Over the next few weeks, we will take a look at the “classic” Chinese teas — white, green, yellow, oolong, black and brick — and discuss the regions where they grow, the process each tea undergoes before it can be brewed, and the brewing techniques as well as descriptions of the different aromas, tastes and feelings that can accompany each variety. We’ll start at the beginning, with white tea, because it is the least processed tea and also, in a way, the first tea to be plucked from the bush.
White tea is called white because only “baby” leaves are used to make white tea. The young leaves from the Camellia sinensis plant grown in Fujian Province along the eastern seaboard of China are white with fuzzy hairs. The bushes often have silver-tipped leaves in the first months of spring; these are the leaves used to make the famous Yin Zhen Silver Needle and the Bai Mu Tan white teas. Few other provinces in China grow or process white teas in large (or famous) quantities. The reasons behind this are historical more than ecological.
Conditions Needed to Grow Good Tea
The conditions to grow good tea exist in any place with mountains, slight rain and fog, and heavy vegetation, but in China, most tea producers focus on their own local variety. For example, in Sichuan, most green teas come from the Chuancha variety of the Camellia sinensis plant, which produces an emerald colored tip that is shaped like a curved spearhead or an elongated teardrop. In Zhejiang, the tea plants there produce the famous Dragonwell Green, which is usually forest green, flat and a little broader than the Chuancha tea. Both regions are capable of growing either variety, but centuries create habit and, above all, tradition.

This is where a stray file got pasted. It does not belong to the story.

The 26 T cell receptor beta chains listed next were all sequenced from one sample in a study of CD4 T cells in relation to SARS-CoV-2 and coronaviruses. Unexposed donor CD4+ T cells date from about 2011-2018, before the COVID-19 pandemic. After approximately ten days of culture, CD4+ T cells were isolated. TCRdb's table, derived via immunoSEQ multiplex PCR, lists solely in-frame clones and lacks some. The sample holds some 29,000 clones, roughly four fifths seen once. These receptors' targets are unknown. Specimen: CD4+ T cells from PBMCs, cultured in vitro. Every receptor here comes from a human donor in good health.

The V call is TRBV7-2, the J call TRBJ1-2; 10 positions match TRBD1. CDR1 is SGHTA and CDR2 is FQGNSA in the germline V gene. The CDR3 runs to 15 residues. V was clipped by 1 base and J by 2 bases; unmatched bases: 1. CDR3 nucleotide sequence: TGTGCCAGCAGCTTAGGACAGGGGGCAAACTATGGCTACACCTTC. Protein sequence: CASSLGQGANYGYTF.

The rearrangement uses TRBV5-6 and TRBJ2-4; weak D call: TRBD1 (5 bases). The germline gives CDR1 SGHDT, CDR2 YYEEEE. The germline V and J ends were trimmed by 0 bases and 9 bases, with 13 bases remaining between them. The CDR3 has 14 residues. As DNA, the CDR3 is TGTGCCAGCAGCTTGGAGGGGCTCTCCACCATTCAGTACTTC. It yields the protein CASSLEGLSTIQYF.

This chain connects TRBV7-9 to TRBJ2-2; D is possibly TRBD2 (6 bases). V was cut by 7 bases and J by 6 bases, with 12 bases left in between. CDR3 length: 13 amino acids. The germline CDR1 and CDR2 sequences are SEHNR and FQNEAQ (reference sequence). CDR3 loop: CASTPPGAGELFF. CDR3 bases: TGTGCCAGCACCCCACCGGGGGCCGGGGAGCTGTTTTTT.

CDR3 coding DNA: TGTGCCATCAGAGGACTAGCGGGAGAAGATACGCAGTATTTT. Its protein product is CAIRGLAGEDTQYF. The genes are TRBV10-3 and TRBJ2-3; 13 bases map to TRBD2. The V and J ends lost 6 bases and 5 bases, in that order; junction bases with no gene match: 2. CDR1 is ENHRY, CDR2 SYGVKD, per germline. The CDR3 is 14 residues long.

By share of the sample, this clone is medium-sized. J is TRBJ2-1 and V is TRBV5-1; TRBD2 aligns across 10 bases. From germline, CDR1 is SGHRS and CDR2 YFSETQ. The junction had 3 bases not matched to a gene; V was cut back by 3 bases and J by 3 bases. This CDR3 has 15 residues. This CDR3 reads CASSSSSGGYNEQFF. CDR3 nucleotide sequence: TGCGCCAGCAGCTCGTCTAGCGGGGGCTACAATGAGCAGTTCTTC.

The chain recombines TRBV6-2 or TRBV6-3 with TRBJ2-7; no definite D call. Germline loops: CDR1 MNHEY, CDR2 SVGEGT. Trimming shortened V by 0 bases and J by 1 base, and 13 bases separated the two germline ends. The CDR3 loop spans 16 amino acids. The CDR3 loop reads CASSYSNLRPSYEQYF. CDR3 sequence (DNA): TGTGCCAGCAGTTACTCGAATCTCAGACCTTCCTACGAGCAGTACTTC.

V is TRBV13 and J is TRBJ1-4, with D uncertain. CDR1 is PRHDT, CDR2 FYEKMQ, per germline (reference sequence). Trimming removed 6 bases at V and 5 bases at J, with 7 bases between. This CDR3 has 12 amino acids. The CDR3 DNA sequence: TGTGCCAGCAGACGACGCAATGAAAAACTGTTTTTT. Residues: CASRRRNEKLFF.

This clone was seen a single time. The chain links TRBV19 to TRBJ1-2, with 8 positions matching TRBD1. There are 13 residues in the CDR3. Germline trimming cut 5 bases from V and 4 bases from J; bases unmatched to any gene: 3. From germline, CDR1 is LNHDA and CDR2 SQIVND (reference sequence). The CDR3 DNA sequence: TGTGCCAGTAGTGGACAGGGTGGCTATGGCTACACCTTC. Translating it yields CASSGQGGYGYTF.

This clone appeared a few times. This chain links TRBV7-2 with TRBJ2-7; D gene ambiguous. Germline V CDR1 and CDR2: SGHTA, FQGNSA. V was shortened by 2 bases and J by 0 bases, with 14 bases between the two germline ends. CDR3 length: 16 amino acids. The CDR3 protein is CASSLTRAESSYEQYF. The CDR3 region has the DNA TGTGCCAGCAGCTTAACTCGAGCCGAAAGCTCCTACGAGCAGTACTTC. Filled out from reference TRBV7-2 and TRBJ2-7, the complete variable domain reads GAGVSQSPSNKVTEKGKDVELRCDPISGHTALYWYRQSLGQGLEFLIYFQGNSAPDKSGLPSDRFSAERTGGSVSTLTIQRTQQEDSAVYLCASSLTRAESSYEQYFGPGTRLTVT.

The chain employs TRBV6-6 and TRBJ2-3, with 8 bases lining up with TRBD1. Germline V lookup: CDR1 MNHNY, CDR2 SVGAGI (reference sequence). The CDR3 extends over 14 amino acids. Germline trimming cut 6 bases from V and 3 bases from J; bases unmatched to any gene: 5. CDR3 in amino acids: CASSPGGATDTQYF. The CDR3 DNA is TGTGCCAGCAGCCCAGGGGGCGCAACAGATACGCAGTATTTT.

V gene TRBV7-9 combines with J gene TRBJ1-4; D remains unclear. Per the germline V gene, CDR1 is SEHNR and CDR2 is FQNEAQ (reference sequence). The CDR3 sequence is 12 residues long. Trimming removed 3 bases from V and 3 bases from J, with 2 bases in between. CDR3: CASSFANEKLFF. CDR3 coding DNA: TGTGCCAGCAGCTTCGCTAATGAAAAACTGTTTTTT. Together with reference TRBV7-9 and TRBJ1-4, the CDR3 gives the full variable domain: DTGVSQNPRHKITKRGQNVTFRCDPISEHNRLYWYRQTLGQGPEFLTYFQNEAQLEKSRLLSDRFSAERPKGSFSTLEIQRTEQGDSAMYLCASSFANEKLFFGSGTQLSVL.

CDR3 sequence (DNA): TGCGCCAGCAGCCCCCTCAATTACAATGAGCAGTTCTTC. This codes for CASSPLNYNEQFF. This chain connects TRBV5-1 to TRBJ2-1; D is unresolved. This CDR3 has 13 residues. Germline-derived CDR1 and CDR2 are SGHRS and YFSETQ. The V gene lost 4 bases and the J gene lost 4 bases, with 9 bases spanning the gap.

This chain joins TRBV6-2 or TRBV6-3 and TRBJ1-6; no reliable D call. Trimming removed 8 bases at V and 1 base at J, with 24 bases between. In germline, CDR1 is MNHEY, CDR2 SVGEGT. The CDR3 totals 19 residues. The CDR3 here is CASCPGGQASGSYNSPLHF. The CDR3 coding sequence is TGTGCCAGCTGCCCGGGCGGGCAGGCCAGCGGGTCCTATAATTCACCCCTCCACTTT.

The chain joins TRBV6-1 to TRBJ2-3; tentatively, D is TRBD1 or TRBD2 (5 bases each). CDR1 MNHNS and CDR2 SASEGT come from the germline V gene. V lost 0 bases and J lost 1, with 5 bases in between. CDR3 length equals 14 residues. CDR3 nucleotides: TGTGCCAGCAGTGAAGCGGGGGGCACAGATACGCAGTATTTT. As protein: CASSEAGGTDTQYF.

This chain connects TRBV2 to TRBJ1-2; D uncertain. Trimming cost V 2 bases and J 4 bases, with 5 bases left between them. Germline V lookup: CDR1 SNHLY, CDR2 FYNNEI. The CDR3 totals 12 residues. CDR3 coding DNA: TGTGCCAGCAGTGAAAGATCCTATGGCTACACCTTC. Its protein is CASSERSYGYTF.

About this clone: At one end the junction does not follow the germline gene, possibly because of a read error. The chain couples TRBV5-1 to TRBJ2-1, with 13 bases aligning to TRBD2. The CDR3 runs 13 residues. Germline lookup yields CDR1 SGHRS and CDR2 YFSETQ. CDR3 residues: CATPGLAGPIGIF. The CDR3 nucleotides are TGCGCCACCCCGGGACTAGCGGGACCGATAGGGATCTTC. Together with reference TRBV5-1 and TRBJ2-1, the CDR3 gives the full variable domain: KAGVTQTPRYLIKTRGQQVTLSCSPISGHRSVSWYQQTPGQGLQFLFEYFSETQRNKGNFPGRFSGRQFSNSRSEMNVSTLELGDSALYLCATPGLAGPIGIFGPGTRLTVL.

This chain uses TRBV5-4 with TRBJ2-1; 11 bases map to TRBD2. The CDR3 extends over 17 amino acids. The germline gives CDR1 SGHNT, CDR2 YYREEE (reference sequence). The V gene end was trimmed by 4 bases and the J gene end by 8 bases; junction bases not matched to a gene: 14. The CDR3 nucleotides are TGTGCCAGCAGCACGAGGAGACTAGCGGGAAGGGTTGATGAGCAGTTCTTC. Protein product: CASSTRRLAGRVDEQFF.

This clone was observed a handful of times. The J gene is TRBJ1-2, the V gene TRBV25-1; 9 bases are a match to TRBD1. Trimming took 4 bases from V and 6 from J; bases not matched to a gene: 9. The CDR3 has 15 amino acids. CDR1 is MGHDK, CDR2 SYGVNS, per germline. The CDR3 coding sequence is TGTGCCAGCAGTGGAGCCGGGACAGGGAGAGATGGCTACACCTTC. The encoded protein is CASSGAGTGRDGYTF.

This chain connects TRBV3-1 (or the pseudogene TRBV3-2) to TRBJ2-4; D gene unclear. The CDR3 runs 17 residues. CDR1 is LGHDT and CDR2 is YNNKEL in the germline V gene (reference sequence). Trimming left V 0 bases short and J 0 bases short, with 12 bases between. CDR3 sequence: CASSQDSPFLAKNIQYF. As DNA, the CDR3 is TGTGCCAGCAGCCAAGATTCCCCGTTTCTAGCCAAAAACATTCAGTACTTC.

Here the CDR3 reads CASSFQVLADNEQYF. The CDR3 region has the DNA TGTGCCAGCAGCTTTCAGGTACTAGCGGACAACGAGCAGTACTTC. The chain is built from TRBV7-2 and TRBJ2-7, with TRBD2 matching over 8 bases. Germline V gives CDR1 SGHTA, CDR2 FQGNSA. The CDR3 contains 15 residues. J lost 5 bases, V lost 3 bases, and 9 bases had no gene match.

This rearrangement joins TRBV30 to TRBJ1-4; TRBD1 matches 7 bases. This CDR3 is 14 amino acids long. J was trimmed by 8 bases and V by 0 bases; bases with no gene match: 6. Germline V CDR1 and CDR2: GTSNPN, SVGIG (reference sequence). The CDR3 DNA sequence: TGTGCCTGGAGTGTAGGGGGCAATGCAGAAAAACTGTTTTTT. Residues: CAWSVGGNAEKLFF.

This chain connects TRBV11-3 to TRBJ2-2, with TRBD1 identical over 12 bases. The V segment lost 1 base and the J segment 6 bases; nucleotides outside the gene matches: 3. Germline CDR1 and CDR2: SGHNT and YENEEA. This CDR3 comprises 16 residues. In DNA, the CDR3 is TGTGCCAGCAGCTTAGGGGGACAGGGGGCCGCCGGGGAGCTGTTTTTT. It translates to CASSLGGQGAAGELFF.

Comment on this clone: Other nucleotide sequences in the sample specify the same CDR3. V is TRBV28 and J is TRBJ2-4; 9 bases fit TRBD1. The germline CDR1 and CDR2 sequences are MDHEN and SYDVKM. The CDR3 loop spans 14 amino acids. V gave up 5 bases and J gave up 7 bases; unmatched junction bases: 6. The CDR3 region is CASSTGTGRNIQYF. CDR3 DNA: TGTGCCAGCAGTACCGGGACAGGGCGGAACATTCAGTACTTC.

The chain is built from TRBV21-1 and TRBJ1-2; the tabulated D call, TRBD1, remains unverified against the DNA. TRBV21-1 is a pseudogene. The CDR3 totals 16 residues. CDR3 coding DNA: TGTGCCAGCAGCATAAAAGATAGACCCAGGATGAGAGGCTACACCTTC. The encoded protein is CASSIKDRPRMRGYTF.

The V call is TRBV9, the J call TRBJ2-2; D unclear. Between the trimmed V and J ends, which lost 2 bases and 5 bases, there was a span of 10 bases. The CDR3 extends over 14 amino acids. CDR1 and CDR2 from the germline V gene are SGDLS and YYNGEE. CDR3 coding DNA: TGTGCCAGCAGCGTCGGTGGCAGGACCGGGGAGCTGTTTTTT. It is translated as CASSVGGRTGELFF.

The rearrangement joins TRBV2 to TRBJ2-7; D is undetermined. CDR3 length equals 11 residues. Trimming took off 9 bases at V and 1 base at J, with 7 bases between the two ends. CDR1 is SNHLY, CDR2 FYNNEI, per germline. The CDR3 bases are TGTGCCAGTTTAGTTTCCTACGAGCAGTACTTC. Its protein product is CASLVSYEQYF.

Back to white tea. The Fujian region was, is, and most likely always will be, China’s preeminent grower and producer of this delicate tea. White teas are also grown in Assam in India, Ceylon or Sri Lanka and parts of Africa. These teas are picked and processed from plants taken (or stolen) by the British. I am going to focus on the Chinese teas, because for me, China is the source.
White tea is a very special tea because it is very labor intensive in the beginning, when each fuzzy white baby leaf is plucked by hand from the plant. The highest quality white tea is comprised of uniform white leaves only. The descending grades are basically larger or older white leaves and/or white leaves mixed with darker green leaves and stems.
White Tea Picking Season
There is a small window of opportunity for white tea in Fujian. From early April to early May is usually the best time to pick white teas. Some plantations are able to pick earlier, mid-March for example, and there are also plantations that are able to get high quality fuzzy white leaves into late May. This is a purely ecological thing — the arrival of spring, whenever that may be in each region, heralds the white tea picking season.
How They Grade the Tea
The varying grades of white tea are a function of the season and also the process. The older the leaf, the lower the grade. The more intense the sifting process — as in, the more work is put into picking and choosing perfectly formed, unbroken fuzzy white baby leaves — the higher the grade and the more expensive the tea.
White tea is unoxidized, uncured, not rolled, not roasted, not anything. Some growers simply lay the leaves out in the sun, let them dry and then pack them up for storage in coolers. What little is done to the leaves — such as sifting, or slight tumbling — is done by hand. There is no choice. Once you put these little babies in a machine, you destroy the leaf and you don’t have white tea anymore. You have broken baby leaves that are considered undrinkable.
White Tea is the ‘First Tea’
So white tea is effectively tea in its rawest form — the first tea. This is what makes this tea special and beautiful. According to legend, the first tea was a leaf that blew into an Emperor’s cup as he rested on a tour through his lands. Historically, we know that the Song Dynasty painters, poets, singers and aristocrats loved to drink white tea. They ground it down and whisked the white powder into cups and bowls and then drank the golden brew and began composing. You can do this today if you want; there is no reason why you cannot grind down some really good Yin Zhen tea and whisk your own powder into your own bowl. The feeling is quite heady.